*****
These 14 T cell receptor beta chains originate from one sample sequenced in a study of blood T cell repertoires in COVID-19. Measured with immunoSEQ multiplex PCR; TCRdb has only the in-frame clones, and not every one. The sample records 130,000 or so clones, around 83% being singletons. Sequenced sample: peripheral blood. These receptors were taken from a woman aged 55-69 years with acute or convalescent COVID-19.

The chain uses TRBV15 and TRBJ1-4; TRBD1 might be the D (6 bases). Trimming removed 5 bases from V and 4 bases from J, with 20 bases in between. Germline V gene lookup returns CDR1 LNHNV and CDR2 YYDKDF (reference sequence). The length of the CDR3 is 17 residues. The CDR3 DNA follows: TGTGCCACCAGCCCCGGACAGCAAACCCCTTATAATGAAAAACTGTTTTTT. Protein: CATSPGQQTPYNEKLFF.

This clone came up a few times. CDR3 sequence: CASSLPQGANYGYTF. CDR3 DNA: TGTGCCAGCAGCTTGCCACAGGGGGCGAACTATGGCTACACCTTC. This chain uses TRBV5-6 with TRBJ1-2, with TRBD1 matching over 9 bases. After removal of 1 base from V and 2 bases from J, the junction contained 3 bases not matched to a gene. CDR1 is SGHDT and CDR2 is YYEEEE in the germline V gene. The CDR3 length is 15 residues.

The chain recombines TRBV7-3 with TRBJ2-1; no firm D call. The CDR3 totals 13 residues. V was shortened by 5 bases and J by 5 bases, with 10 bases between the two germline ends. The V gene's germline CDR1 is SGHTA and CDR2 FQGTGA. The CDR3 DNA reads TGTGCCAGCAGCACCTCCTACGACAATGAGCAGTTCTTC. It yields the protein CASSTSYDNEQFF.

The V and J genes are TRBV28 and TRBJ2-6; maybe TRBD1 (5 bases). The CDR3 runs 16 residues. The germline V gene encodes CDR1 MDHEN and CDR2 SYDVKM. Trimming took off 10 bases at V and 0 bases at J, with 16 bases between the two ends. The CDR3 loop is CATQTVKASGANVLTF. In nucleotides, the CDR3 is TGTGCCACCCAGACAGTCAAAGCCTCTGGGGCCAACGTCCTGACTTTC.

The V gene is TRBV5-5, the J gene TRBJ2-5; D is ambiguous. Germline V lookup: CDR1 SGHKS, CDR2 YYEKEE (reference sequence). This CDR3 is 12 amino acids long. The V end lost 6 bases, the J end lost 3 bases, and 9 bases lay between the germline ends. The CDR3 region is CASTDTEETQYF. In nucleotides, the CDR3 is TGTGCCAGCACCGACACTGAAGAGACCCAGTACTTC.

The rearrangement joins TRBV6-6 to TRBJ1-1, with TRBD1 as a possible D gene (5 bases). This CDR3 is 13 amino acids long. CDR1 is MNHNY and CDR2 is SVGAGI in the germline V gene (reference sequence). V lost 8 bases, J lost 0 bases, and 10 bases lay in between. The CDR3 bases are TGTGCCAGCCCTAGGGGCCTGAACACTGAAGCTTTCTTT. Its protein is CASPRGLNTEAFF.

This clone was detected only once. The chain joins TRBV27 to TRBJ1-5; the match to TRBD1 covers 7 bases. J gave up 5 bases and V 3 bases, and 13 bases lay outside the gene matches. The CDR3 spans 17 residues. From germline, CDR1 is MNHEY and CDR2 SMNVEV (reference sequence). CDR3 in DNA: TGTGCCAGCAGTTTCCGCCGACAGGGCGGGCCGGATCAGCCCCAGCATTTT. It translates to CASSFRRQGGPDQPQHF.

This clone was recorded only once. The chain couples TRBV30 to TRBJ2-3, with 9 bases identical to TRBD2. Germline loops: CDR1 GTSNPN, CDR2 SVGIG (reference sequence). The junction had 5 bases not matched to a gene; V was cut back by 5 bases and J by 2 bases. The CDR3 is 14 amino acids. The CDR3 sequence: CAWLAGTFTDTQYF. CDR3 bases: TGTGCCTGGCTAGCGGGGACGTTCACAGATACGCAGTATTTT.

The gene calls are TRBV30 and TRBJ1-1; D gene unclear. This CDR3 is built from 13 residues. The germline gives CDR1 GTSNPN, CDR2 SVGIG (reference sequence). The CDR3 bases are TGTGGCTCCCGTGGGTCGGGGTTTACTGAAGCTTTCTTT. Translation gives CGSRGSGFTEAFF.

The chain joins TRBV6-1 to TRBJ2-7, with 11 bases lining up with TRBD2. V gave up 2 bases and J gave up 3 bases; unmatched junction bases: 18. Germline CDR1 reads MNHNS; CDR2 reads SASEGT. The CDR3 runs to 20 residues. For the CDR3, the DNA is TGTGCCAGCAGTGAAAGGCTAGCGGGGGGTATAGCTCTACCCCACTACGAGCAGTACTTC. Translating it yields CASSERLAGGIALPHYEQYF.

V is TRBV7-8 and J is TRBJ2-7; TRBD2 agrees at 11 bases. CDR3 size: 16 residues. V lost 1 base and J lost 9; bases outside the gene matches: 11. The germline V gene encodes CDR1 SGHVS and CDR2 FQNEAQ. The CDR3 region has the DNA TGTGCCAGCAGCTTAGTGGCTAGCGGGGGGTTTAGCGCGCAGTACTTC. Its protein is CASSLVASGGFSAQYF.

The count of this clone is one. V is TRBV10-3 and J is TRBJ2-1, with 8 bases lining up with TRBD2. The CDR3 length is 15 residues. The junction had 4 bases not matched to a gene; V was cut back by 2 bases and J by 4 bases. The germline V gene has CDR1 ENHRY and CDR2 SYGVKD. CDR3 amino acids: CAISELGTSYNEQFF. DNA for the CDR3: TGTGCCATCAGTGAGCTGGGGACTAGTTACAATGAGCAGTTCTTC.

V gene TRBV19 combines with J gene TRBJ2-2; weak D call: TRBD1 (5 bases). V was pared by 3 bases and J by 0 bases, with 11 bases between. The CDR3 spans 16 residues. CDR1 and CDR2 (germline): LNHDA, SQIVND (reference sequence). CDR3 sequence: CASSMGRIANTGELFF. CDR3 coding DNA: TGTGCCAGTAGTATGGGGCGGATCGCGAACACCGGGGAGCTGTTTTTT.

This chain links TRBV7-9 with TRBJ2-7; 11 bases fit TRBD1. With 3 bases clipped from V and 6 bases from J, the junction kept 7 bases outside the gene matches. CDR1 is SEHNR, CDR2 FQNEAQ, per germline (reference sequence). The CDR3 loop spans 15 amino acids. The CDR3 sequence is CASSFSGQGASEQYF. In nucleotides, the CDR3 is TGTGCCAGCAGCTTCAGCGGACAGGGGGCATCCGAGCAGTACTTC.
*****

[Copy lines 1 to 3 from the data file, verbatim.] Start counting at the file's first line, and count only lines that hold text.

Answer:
These 14 T cell receptor beta chains originate from one sample sequenced in a study of blood T cell repertoires in COVID-19. Measured with immunoSEQ multiplex PCR; TCRdb has only the in-frame clones, and not every one. The sample records 130,000 or so clones, around 83% being singletons. Sequenced sample: peripheral blood. These receptors were taken from a woman aged 55-69 years with acute or convalescent COVID-19.

The chain uses TRBV15 and TRBJ1-4; TRBD1 might be the D (6 bases). Trimming removed 5 bases from V and 4 bases from J, with 20 bases in between. Germline V gene lookup returns CDR1 LNHNV and CDR2 YYDKDF (reference sequence). The length of the CDR3 is 17 residues. The CDR3 DNA follows: TGTGCCACCAGCCCCGGACAGCAAACCCCTTATAATGAAAAACTGTTTTTT. Protein: CATSPGQQTPYNEKLFF.

This clone came up a few times. CDR3 sequence: CASSLPQGANYGYTF. CDR3 DNA: TGTGCCAGCAGCTTGCCACAGGGGGCGAACTATGGCTACACCTTC. This chain uses TRBV5-6 with TRBJ1-2, with TRBD1 matching over 9 bases. After removal of 1 base from V and 2 bases from J, the junction contained 3 bases not matched to a gene. CDR1 is SGHDT and CDR2 is YYEEEE in the germline V gene. The CDR3 length is 15 residues.